Blog Posts: November 2011
Thanks so much to St. Patrick's Episcopal Day School (K-8, DC) for the well-organized book event yesterday! A great group of parents packed into a classroom to hear my presentation about tutoring, and they asked smart questions. I'd like to adapt parts of the Q&A here, for everyone's benefit:
Q: How do I encourage a distractable student to stay on task when I'm out of the room?
A: Ask your child how long a particular task should take. Then set a timer and challenge your child to see whether he can finish by the time it goes off. You can set your own alarm and check back at intervals (and at the end of the time) to see if the time pressure has helped your child stay focused. This can also help your child develop time management skills and a more accurate sense of how long particular tasks take.
Q: My child works too quickly. How do I teach him/her to slow down and check his/her work?
A: If your child consistently rushes--for example, when working on math problems--ask him to talk you through the process of completing a problem. As you do it, model the pace that you think is appropriate. Then ask him to teach you how to check your work. Do so slowly and deliberately, doing the process while speaking the language that you want your child to be using in his head while reviewing. It can be hard to TELL a child how to slow down, but he may change his speed if you SHOW him how you'd do it.
Q: When my child reads a book that I haven't read, what's a productive way to engage him/her in conversation about it?
A: You can certainly try, "Tell me about your book," but if you want to get more specific with your questions, allowing your child to think about the reading in a new way, you can attempt these as well: "Would you recommend this book to me? To students of a certain age or interest? Why?" "Who's the main character and what does he/she want?" "Is there something that's standing in that character's way?" "Did you think this author has a particular way of writing?" OR "Do you think you could identify this author by his/her writing? Is there something unique about it?" Asking more directed questions will allow your child to create focused responses, which will be a useful skill to have when responding to writing prompts or just trying to make a concise point in conversation.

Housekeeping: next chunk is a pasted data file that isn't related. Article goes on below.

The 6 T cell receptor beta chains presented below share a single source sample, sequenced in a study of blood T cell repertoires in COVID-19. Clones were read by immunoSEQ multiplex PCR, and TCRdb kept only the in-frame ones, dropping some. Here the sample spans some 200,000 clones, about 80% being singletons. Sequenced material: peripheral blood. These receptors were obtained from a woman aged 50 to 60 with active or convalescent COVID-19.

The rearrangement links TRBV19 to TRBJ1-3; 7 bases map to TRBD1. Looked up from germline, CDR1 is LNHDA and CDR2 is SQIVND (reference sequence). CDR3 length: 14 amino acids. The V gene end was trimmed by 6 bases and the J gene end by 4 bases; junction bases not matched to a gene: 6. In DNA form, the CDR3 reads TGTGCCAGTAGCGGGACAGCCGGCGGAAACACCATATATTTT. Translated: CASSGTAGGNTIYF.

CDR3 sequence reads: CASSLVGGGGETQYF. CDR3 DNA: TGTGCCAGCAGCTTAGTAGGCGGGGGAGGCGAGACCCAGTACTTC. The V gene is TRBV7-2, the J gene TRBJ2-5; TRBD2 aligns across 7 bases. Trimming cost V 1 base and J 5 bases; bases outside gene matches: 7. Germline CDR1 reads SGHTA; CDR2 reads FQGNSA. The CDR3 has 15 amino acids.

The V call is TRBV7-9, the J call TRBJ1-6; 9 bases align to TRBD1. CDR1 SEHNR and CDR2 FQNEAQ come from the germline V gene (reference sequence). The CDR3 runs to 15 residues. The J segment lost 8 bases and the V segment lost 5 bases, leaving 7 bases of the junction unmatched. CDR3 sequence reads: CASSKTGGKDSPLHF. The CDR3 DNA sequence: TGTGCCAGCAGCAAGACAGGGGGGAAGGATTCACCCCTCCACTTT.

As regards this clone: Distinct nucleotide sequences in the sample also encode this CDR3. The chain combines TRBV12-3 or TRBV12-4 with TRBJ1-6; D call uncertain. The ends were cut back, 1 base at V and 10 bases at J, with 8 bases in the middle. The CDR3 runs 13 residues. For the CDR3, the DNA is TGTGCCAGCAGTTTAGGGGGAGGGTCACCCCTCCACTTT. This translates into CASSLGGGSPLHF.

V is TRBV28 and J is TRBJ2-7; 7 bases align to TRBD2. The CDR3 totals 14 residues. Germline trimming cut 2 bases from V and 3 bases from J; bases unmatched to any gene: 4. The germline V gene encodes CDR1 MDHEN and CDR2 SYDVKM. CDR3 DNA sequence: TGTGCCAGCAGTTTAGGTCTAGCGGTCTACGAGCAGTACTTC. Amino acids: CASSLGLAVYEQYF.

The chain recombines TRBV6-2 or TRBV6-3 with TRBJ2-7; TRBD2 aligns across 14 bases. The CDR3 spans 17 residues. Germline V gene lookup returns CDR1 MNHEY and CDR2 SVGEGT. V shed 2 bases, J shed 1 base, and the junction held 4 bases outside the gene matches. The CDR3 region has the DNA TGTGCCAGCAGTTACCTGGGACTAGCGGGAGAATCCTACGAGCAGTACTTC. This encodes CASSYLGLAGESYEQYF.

I ran out of time at the event, so I didn't get to recommend two other ideas for reading matter. One is the book I recently raved about, Guerrilla Learning. The other is The Teacher's Calendar, an annual publication that lists each day's historical, literary, and cultural anniversaries. It's a good resource for parents and children, providing fodder for interesting, timely, and educational conversations. Enjoy! Read Full Post.
How do you know if you're having the appropriate level of involvement when helping your child with schoolwork? I recommend keeping the following points in mind:
- Don't do anything for a student that he could be doing himself.
- Your goal is to build the student's skill set. He or she should come away from your interactions with increased independence.
- Ask yourself: Is this process/activity/appointment empowering the student? (It should be.)
- Ask yourself: Is this process/activity/appointment making the student dependent on tutoring? (It shouldn't be.)
- Remember to ask questions that will guide a student toward the proper revisions rather than directing. E.g., Try to start with: "Have you already read through the paper for proper comma use?" Rather than: "Please correct your comma use in the third sentence." (Of course, this assumes that the student is already familiar with the comma rule relevant to the third sentence and could spot the error independently.)
I want to be involved in my child’s academic work, but she won’t let me see her writing. What do I do? Read Full Post.